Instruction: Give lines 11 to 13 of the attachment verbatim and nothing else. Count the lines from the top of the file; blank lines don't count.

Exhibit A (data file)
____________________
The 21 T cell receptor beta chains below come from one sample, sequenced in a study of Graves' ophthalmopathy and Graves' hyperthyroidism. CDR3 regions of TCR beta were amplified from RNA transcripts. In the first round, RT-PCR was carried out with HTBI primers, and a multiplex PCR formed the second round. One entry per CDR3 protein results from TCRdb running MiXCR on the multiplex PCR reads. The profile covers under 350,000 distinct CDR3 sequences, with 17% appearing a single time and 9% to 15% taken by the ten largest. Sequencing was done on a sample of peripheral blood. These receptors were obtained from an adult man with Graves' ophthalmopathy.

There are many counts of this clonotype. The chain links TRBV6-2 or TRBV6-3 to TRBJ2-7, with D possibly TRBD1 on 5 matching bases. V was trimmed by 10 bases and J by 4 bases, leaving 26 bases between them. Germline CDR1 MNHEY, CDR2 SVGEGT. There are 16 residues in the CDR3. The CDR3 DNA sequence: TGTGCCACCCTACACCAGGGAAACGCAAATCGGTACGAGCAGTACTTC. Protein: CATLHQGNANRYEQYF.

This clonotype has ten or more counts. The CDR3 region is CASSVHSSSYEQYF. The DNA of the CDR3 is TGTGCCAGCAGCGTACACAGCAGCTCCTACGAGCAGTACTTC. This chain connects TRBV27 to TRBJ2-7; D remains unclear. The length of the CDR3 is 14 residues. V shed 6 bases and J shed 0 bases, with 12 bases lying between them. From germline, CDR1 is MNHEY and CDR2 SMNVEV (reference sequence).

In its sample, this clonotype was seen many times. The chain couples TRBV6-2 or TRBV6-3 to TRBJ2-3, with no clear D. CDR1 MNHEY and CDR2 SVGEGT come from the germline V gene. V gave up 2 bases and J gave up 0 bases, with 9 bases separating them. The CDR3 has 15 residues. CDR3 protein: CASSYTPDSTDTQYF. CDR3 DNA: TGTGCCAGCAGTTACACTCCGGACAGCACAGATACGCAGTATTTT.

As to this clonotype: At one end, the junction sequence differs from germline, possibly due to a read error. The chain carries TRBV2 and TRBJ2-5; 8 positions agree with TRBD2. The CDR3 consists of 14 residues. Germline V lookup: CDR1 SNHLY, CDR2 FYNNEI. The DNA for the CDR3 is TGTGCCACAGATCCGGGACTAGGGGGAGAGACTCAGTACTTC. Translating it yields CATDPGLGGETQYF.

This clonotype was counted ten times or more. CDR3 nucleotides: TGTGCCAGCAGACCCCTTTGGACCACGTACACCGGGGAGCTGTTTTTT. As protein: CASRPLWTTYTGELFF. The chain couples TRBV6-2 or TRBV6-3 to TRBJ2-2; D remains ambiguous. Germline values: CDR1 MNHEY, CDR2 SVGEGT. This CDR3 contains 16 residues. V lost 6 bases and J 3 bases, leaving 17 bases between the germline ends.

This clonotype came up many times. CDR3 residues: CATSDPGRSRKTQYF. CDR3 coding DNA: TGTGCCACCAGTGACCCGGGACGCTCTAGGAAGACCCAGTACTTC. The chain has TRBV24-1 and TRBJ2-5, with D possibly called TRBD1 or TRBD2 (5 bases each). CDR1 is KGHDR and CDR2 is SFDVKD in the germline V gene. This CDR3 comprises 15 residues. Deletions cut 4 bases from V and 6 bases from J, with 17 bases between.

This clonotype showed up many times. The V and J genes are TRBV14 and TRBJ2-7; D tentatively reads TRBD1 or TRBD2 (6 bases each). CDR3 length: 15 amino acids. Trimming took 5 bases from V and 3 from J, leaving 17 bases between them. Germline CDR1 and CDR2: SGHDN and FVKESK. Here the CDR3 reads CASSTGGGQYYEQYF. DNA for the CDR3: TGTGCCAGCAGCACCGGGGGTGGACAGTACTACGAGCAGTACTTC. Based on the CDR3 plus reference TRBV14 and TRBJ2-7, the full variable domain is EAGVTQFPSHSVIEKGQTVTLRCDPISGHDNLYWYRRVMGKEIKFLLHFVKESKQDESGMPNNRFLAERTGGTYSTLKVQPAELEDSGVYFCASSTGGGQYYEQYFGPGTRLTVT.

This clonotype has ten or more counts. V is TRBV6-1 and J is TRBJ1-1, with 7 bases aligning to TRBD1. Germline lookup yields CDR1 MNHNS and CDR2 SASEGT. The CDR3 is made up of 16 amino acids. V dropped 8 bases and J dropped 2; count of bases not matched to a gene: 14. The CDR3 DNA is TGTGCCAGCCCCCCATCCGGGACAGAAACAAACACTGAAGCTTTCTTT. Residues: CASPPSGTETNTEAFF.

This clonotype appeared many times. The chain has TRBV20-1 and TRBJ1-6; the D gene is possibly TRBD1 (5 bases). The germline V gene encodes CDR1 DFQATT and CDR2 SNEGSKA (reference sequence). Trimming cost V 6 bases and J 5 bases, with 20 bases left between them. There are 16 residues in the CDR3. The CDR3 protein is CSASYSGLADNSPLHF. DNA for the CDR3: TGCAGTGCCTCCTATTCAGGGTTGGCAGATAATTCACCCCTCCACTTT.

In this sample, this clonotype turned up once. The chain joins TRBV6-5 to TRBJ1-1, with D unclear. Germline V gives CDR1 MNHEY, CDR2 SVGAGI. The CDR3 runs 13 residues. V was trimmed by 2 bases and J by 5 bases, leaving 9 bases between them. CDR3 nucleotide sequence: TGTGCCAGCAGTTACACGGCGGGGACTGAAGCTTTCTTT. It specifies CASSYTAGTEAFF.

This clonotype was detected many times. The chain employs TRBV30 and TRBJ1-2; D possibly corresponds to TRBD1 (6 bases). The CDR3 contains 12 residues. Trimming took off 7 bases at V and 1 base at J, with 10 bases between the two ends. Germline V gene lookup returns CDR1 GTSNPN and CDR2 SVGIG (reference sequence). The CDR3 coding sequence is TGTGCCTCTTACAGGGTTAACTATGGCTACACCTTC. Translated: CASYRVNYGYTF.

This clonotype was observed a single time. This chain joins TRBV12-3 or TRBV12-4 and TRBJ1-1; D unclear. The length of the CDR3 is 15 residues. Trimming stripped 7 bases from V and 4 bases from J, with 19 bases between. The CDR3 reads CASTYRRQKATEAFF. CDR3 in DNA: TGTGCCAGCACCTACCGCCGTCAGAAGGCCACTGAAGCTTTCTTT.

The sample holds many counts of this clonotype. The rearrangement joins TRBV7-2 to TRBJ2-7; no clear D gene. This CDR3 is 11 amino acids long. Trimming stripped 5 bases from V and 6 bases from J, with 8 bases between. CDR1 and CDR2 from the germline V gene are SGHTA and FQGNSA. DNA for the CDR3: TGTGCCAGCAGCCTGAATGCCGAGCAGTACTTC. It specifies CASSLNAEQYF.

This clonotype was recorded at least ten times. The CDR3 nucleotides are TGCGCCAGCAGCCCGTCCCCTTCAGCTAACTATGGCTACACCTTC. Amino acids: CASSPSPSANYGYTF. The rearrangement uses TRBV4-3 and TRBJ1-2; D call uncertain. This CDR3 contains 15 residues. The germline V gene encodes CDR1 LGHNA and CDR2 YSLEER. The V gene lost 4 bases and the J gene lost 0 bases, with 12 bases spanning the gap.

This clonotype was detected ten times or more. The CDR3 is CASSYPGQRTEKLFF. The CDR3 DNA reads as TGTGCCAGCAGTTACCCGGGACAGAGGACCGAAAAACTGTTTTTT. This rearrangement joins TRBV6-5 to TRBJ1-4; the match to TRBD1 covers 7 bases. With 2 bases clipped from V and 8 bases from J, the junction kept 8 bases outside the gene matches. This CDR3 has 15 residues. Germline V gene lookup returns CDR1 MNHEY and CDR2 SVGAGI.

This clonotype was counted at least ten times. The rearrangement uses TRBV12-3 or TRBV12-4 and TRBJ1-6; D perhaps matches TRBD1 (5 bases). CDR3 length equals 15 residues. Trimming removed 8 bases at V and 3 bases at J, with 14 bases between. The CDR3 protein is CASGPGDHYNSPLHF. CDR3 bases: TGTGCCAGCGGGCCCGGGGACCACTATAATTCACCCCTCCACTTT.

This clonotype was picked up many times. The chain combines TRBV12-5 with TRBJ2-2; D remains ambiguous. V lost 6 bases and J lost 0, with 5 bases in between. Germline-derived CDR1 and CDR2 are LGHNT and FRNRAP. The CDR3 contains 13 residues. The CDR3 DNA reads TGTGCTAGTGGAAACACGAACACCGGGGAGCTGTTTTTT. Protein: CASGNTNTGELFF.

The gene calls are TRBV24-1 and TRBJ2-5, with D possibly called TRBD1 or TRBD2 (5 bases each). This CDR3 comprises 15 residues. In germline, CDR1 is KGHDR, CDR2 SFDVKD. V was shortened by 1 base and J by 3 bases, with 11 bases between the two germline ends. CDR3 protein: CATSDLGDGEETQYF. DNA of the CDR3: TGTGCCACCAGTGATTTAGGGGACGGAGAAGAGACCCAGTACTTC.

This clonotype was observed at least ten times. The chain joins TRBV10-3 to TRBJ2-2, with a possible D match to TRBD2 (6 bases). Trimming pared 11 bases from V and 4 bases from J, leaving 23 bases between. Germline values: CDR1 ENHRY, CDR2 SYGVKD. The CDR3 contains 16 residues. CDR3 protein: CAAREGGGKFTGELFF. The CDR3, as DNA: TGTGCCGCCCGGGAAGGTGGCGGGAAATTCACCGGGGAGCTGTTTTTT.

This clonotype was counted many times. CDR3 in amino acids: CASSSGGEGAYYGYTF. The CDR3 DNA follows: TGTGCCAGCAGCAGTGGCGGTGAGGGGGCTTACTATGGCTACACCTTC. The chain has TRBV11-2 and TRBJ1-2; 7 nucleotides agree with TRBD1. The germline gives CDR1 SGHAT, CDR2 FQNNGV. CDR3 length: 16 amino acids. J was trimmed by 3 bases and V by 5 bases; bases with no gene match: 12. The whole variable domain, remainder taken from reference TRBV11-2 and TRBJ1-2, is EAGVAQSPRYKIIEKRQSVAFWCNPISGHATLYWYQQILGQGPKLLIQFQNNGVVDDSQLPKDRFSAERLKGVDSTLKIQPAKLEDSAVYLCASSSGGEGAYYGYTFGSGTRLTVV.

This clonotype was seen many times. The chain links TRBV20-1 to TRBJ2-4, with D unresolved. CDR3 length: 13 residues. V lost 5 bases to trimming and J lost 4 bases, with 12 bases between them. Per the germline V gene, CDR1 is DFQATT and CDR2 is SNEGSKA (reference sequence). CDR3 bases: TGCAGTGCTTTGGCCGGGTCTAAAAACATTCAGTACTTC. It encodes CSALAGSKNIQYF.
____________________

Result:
In this sample, this clonotype turned up once. The chain joins TRBV6-5 to TRBJ1-1, with D unclear. Germline V gives CDR1 MNHEY, CDR2 SVGAGI. The CDR3 runs 13 residues. V was trimmed by 2 bases and J by 5 bases, leaving 9 bases between them. CDR3 nucleotide sequence: TGTGCCAGCAGTTACACGGCGGGGACTGAAGCTTTCTTT. It specifies CASSYTAGTEAFF.

This clonotype was detected many times. The chain employs TRBV30 and TRBJ1-2; D possibly corresponds to TRBD1 (6 bases). The CDR3 contains 12 residues. Trimming took off 7 bases at V and 1 base at J, with 10 bases between the two ends. Germline V gene lookup returns CDR1 GTSNPN and CDR2 SVGIG (reference sequence). The CDR3 coding sequence is TGTGCCTCTTACAGGGTTAACTATGGCTACACCTTC. Translated: CASYRVNYGYTF.

This clonotype was observed a single time. This chain joins TRBV12-3 or TRBV12-4 and TRBJ1-1; D unclear. The length of the CDR3 is 15 residues. Trimming stripped 7 bases from V and 4 bases from J, with 19 bases between. The CDR3 reads CASTYRRQKATEAFF. CDR3 in DNA: TGTGCCAGCACCTACCGCCGTCAGAAGGCCACTGAAGCTTTCTTT.